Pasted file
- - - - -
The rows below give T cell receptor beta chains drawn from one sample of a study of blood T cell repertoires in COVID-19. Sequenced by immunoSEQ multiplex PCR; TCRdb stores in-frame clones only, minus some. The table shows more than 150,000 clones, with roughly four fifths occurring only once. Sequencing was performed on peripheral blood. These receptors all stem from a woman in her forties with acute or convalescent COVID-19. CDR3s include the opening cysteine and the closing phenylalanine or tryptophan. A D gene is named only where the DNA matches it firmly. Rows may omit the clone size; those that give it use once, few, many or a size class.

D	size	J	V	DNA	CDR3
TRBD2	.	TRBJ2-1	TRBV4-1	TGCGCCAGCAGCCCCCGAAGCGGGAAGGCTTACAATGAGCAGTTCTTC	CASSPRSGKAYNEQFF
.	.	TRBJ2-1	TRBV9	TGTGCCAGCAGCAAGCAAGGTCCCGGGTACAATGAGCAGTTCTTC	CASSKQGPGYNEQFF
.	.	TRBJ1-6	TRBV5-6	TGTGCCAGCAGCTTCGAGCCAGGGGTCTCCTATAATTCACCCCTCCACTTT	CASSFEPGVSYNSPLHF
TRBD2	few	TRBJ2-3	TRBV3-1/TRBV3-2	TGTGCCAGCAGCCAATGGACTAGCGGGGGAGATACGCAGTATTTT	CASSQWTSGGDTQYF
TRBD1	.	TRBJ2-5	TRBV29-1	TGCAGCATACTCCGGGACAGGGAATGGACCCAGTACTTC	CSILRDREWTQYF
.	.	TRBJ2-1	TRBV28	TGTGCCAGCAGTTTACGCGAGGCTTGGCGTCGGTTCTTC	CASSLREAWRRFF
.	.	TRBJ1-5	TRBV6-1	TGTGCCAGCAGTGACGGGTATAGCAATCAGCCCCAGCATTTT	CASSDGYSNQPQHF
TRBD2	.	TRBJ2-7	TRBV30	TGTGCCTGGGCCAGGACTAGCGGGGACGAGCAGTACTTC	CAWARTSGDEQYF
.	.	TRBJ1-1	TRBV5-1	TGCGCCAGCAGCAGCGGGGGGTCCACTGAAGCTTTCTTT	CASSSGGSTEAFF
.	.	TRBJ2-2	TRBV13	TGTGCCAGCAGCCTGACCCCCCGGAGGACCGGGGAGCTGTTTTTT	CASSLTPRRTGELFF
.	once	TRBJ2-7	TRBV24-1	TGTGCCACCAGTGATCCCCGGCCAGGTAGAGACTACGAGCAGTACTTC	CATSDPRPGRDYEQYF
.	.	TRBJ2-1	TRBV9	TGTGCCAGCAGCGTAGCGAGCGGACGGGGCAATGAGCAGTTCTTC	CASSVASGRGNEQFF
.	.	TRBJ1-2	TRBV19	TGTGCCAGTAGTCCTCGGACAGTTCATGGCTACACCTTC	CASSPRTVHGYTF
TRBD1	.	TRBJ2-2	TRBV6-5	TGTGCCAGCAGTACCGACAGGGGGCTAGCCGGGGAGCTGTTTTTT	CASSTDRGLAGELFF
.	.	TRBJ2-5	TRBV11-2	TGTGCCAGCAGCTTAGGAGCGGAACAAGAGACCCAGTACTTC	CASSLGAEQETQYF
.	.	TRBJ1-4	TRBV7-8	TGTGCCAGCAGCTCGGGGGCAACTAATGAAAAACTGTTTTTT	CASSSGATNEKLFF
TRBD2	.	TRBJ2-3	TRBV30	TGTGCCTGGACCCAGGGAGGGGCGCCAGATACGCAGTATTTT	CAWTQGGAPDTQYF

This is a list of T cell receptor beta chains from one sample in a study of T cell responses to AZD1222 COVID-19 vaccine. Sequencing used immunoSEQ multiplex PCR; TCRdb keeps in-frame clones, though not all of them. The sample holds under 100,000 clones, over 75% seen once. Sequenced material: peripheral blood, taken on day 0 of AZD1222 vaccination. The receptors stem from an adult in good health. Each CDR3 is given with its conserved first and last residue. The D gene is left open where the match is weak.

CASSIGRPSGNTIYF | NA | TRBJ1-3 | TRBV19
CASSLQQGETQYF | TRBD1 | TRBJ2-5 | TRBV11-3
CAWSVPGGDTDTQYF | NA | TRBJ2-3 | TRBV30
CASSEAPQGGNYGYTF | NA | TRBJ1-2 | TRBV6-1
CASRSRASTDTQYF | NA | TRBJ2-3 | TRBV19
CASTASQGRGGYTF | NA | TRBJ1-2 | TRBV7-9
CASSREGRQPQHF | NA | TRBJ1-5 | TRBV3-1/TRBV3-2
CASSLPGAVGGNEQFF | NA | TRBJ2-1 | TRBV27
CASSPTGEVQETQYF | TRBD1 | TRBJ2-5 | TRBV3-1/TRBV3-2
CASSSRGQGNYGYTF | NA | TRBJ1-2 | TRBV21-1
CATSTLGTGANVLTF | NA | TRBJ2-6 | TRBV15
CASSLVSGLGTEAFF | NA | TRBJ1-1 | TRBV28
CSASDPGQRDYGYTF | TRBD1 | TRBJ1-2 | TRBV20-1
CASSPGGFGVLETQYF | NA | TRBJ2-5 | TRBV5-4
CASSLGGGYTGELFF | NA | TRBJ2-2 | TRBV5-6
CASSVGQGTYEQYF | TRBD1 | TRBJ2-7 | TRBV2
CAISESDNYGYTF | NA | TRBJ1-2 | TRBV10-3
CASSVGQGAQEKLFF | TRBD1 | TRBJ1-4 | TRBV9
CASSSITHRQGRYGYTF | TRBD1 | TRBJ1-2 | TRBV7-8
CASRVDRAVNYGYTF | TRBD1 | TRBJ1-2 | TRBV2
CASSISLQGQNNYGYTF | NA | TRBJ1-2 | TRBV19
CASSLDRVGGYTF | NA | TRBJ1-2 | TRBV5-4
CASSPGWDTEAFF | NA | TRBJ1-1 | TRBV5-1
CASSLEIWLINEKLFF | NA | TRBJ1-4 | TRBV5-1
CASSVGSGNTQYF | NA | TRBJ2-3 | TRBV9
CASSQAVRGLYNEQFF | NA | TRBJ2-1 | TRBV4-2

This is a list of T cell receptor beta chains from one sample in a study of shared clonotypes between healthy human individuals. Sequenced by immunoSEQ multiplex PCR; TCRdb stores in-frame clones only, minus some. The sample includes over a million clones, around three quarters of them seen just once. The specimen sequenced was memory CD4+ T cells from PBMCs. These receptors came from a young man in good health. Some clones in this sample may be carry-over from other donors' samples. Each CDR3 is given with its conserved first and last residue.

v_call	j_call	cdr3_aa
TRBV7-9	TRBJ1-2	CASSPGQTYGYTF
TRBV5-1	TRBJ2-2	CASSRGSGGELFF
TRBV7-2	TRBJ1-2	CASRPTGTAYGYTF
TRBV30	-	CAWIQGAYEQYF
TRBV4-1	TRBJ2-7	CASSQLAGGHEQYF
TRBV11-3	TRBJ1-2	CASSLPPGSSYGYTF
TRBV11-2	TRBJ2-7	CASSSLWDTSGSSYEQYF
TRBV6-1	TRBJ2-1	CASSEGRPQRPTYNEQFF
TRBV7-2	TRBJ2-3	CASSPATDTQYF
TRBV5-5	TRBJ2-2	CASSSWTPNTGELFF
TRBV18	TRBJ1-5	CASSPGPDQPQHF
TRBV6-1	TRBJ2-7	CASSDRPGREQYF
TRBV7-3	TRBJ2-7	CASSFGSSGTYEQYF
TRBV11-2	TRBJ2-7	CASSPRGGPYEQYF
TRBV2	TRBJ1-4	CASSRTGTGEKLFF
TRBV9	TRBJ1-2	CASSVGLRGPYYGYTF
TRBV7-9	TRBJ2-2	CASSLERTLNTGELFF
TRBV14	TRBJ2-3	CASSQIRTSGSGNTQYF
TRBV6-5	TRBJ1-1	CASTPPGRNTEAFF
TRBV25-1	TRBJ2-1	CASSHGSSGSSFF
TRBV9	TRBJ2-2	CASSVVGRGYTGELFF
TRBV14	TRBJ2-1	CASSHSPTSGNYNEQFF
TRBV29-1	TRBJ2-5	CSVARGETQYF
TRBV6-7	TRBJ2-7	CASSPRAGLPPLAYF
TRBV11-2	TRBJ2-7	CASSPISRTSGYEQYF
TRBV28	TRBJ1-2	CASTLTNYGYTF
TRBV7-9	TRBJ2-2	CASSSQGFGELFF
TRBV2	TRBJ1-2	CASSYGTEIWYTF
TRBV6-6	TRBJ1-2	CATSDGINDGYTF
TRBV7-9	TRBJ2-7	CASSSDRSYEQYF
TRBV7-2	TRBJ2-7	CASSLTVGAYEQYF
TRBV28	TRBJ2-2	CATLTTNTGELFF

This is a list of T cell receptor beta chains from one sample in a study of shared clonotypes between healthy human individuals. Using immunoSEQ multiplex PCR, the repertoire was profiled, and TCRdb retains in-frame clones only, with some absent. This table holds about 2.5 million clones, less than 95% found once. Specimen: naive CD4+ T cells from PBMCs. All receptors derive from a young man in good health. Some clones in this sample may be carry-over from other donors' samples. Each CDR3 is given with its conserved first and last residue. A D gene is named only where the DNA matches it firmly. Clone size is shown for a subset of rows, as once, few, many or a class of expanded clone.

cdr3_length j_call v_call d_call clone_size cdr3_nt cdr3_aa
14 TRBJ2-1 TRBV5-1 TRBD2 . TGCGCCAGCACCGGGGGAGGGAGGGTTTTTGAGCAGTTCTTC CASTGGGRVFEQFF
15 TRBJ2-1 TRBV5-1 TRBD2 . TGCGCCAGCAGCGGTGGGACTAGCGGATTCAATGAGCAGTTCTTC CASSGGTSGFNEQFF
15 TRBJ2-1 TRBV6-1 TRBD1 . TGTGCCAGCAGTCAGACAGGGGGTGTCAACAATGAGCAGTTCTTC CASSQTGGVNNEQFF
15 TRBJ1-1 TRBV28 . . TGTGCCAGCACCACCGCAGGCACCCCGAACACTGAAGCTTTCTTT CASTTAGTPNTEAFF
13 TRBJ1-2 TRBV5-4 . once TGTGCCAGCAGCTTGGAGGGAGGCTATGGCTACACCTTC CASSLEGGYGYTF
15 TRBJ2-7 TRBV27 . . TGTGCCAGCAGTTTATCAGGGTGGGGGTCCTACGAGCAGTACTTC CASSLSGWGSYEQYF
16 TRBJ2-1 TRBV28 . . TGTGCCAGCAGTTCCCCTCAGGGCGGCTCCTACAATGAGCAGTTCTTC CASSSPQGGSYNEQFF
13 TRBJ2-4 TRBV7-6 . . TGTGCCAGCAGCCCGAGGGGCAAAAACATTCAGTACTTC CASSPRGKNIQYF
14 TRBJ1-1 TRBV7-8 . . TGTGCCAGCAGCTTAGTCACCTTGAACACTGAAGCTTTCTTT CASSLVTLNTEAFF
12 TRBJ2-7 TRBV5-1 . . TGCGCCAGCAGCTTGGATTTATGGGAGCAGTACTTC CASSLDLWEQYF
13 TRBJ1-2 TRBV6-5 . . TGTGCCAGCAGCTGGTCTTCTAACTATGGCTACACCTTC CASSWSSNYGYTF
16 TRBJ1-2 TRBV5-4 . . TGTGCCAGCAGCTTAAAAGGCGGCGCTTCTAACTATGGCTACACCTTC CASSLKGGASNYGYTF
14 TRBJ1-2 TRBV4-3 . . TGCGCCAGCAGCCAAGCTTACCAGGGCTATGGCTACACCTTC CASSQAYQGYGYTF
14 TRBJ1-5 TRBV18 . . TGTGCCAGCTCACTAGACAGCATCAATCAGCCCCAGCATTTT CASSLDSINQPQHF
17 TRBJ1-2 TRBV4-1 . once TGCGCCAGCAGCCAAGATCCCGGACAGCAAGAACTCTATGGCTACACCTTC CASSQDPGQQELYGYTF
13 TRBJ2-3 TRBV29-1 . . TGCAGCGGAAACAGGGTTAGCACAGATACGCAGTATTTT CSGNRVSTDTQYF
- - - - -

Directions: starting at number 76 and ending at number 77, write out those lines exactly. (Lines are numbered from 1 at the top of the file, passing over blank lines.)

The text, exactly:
TRBV2	TRBJ1-2	CASSYGTEIWYTF
TRBV6-6	TRBJ1-2	CATSDGINDGYTF